With the vast amount of visual content available online, it is essential to assess images and videos accurately. The challenge is to develop robust machine assessment tools that can determine various types of visual content and align closely with human opinions. This need spans different domains, such as image and video quality assessment (IQA and VQA) and image aesthetic assessment (IAA), each requiring unique approaches to effectively rate and understand visual content.
Traditional methods, ranging from handcrafted algorithms to advanced deep-learning models, have focused on assessing visual content by regressing from mean opinion scores (MOS). However, these methods must be revised, particularly when dealing with new content types and diverse scoring scenarios. Their inadequacy largely stems from poor out-of-distribution generalization abilities, an issue that becomes increasingly prominent with the complexity and variety of modern visual content.
A breakthrough in this field is the introduction of Q-ALIGN, a novel methodology developed by researchers from Nanyang Technological University, Shanghai Jiao Tong University, and SenseTime Research. Q-ALIGN represents a departure from conventional approaches and educates Large Multi-Modality Models (LMMs) to rate visual content using text-defined rating levels, not direct numerical scores. This approach is more akin to how human raters evaluate and judge in subjective studies, marking a significant shift in machine-based visual assessment.
The methodology of Q-ALIGN is intricate and carefully designed. It converts existing score labels into discrete text-defined rating levels during the training phase. This process is analogous to how human raters learn and judge in subjective studies. They typically work with predefined levels like ‘excellent,’ ‘good,’ ‘fair,’ etc., rather than specific numerical scores. The innovation here is teaching LMMs to understand and use these text-defined levels for visual rating, which aligns more with human cognitive processes.
In the inference phase, Q-ALIGN emulates the strategy of collecting MOS from human ratings. It extracts the log probabilities on different rating levels and employs softmax pooling to obtain the close-set probabilities of each level. The final score is then derived from a weighted average of these probabilities. This process mirrors how human ratings are converted into MOS in subjective visual assessments.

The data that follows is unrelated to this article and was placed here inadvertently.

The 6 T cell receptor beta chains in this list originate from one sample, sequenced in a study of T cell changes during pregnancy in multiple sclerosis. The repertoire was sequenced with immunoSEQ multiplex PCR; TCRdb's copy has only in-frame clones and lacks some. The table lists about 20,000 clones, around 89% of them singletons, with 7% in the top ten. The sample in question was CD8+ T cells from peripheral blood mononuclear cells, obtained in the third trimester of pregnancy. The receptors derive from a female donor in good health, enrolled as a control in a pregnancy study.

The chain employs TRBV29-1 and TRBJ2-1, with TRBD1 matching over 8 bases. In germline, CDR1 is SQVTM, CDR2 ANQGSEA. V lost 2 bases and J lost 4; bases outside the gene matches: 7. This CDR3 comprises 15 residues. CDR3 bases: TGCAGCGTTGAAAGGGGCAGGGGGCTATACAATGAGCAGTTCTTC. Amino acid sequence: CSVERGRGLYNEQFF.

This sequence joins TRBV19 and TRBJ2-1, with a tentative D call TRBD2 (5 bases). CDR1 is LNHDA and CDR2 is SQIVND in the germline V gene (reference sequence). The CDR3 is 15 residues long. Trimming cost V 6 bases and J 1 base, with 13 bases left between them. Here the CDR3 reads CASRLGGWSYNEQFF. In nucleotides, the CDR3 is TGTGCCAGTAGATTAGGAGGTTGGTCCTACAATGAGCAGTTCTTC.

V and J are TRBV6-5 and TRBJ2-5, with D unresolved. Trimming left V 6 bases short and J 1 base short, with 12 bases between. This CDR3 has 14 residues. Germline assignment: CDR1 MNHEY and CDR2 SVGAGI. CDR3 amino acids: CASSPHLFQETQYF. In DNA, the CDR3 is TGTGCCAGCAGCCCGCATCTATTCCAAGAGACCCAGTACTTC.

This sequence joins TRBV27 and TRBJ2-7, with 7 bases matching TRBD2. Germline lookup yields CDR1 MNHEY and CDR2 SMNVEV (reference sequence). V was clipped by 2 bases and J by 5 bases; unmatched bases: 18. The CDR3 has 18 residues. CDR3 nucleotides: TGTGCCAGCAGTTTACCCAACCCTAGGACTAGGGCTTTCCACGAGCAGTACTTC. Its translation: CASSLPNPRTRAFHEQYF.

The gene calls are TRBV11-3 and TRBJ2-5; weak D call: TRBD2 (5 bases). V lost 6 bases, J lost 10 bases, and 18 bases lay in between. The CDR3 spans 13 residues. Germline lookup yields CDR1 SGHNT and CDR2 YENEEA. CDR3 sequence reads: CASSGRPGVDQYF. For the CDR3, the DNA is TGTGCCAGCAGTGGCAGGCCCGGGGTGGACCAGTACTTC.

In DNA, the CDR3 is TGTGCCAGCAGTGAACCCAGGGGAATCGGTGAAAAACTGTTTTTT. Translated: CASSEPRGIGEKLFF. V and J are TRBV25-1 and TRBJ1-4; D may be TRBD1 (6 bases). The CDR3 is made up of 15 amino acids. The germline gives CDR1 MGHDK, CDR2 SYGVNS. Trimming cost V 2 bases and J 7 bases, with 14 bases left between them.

The performance and results of Q-ALIGN are noteworthy. It has achieved state-of-the-art performance in IQA, IAA, and VQA tasks. Compared to existing methods that struggle with novel content types and diverse scoring scenarios, Q-ALIGN’s discrete-level-based syllabus has shown superior performance, especially in out-of-distribution settings. These results indicate its effectiveness in accurately assessing a wide range of visual content.
Q-ALIGN’s ability to generalize effectively to new types of content underlines its potential for broad application across various fields. It represents a paradigm shift in the domain of visual content assessment. Adopting a methodology that aligns more closely with human judgment offers a robust, accurate, and more intuitive tool for scoring diverse types of visual content. The work addresses the limitations of existing methods and opens up new possibilities for future advancements in the field.
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Introducing Q-Align, the all-in-one visual scorer based on LMM that works well on OOD images & videos! It uses only text as training objectives and predicts precise scores!GitHub Link: https://t.co/GMuMQIPoh3HF Space: https://t.co/u5dtfEwtFlPaper Page: https://t.co/En5qtlltG3— Teo Hao Ning Wu (@HaoningTimothy) January 2, 2024
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